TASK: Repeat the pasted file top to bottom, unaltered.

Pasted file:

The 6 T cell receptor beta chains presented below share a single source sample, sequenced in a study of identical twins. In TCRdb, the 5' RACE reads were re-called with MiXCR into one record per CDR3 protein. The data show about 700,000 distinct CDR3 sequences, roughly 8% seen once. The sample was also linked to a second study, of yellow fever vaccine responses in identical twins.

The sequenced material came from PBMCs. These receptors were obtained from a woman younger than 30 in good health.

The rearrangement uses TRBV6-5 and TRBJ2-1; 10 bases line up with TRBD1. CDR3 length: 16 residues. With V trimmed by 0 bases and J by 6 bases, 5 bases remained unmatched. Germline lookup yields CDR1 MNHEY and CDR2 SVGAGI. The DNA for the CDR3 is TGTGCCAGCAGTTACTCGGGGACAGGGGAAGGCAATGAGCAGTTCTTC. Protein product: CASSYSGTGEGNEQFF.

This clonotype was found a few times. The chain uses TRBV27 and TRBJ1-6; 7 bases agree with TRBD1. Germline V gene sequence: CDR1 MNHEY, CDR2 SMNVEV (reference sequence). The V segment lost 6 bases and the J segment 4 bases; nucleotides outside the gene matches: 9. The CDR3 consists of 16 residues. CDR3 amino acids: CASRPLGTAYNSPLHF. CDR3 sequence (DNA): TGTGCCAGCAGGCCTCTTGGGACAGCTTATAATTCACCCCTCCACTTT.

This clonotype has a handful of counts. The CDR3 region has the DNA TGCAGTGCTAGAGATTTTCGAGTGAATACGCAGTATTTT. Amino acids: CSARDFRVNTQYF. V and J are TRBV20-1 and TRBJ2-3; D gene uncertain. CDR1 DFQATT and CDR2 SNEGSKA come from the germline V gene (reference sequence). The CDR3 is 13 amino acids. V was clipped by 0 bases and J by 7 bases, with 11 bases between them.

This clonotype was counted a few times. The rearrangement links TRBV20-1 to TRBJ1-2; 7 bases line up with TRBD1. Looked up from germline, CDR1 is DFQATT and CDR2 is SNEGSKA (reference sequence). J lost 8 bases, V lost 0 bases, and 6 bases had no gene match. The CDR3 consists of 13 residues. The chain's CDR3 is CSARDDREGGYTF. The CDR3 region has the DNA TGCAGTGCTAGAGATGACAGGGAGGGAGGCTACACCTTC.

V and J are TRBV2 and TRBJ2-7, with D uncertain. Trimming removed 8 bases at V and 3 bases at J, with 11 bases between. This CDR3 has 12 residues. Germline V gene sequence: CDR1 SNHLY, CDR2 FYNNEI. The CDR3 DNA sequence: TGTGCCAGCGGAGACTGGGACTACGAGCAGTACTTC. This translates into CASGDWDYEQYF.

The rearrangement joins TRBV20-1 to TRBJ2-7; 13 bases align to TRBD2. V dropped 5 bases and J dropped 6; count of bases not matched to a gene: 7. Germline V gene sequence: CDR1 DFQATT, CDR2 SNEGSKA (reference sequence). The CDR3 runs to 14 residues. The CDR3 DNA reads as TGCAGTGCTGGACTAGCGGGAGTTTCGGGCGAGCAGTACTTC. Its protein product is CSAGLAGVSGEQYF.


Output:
The 6 T cell receptor beta chains presented below share a single source sample, sequenced in a study of identical twins. In TCRdb, the 5' RACE reads were re-called with MiXCR into one record per CDR3 protein. The data show about 700,000 distinct CDR3 sequences, roughly 8% seen once. The sample was also linked to a second study, of yellow fever vaccine responses in identical twins.

The sequenced material came from PBMCs. These receptors were obtained from a woman younger than 30 in good health.

The rearrangement uses TRBV6-5 and TRBJ2-1; 10 bases line up with TRBD1. CDR3 length: 16 residues. With V trimmed by 0 bases and J by 6 bases, 5 bases remained unmatched. Germline lookup yields CDR1 MNHEY and CDR2 SVGAGI. The DNA for the CDR3 is TGTGCCAGCAGTTACTCGGGGACAGGGGAAGGCAATGAGCAGTTCTTC. Protein product: CASSYSGTGEGNEQFF.

This clonotype was found a few times. The chain uses TRBV27 and TRBJ1-6; 7 bases agree with TRBD1. Germline V gene sequence: CDR1 MNHEY, CDR2 SMNVEV (reference sequence). The V segment lost 6 bases and the J segment 4 bases; nucleotides outside the gene matches: 9. The CDR3 consists of 16 residues. CDR3 amino acids: CASRPLGTAYNSPLHF. CDR3 sequence (DNA): TGTGCCAGCAGGCCTCTTGGGACAGCTTATAATTCACCCCTCCACTTT.

This clonotype has a handful of counts. The CDR3 region has the DNA TGCAGTGCTAGAGATTTTCGAGTGAATACGCAGTATTTT. Amino acids: CSARDFRVNTQYF. V and J are TRBV20-1 and TRBJ2-3; D gene uncertain. CDR1 DFQATT and CDR2 SNEGSKA come from the germline V gene (reference sequence). The CDR3 is 13 amino acids. V was clipped by 0 bases and J by 7 bases, with 11 bases between them.

This clonotype was counted a few times. The rearrangement links TRBV20-1 to TRBJ1-2; 7 bases line up with TRBD1. Looked up from germline, CDR1 is DFQATT and CDR2 is SNEGSKA (reference sequence). J lost 8 bases, V lost 0 bases, and 6 bases had no gene match. The CDR3 consists of 13 residues. The chain's CDR3 is CSARDDREGGYTF. The CDR3 region has the DNA TGCAGTGCTAGAGATGACAGGGAGGGAGGCTACACCTTC.

V and J are TRBV2 and TRBJ2-7, with D uncertain. Trimming removed 8 bases at V and 3 bases at J, with 11 bases between. This CDR3 has 12 residues. Germline V gene sequence: CDR1 SNHLY, CDR2 FYNNEI. The CDR3 DNA sequence: TGTGCCAGCGGAGACTGGGACTACGAGCAGTACTTC. This translates into CASGDWDYEQYF.

The rearrangement joins TRBV20-1 to TRBJ2-7; 13 bases align to TRBD2. V dropped 5 bases and J dropped 6; count of bases not matched to a gene: 7. Germline V gene sequence: CDR1 DFQATT, CDR2 SNEGSKA (reference sequence). The CDR3 runs to 14 residues. The CDR3 DNA reads as TGCAGTGCTGGACTAGCGGGAGTTTCGGGCGAGCAGTACTTC. Its protein product is CSAGLAGVSGEQYF.